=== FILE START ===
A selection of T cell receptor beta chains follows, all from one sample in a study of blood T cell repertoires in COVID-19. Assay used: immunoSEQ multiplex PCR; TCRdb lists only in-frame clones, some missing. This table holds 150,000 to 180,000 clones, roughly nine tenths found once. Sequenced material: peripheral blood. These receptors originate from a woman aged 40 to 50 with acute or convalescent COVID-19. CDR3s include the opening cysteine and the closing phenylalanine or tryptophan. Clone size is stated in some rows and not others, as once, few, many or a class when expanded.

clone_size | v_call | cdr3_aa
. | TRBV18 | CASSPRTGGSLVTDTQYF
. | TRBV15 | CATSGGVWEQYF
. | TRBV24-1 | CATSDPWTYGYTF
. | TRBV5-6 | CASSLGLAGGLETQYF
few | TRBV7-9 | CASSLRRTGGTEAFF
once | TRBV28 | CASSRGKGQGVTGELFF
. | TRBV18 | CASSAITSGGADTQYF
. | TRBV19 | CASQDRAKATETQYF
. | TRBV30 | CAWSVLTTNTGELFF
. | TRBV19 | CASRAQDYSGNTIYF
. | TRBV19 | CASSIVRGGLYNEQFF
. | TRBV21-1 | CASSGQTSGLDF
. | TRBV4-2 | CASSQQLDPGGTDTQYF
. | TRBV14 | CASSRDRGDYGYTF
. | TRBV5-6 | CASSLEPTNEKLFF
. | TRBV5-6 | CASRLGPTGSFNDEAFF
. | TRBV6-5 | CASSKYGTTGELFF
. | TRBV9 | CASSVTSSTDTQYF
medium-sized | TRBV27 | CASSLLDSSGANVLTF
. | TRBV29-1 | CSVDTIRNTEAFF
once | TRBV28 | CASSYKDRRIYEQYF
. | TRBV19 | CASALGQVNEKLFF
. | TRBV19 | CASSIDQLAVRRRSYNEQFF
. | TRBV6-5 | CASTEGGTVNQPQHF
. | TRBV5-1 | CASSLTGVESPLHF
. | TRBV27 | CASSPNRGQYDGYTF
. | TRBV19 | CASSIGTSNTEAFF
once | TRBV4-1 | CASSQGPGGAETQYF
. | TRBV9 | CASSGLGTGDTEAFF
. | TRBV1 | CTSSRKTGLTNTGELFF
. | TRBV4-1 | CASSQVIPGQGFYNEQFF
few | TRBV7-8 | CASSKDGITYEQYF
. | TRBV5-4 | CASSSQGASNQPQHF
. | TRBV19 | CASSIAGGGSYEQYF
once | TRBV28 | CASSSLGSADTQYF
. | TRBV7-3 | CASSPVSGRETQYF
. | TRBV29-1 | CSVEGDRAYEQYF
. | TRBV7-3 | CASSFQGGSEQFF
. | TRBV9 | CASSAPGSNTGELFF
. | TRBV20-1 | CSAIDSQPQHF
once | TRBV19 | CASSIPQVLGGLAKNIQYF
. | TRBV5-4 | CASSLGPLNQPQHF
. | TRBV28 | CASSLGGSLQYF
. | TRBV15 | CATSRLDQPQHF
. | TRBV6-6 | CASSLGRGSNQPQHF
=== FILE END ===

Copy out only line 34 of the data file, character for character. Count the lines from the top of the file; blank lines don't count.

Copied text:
few | TRBV7-8 | CASSKDGITYEQYF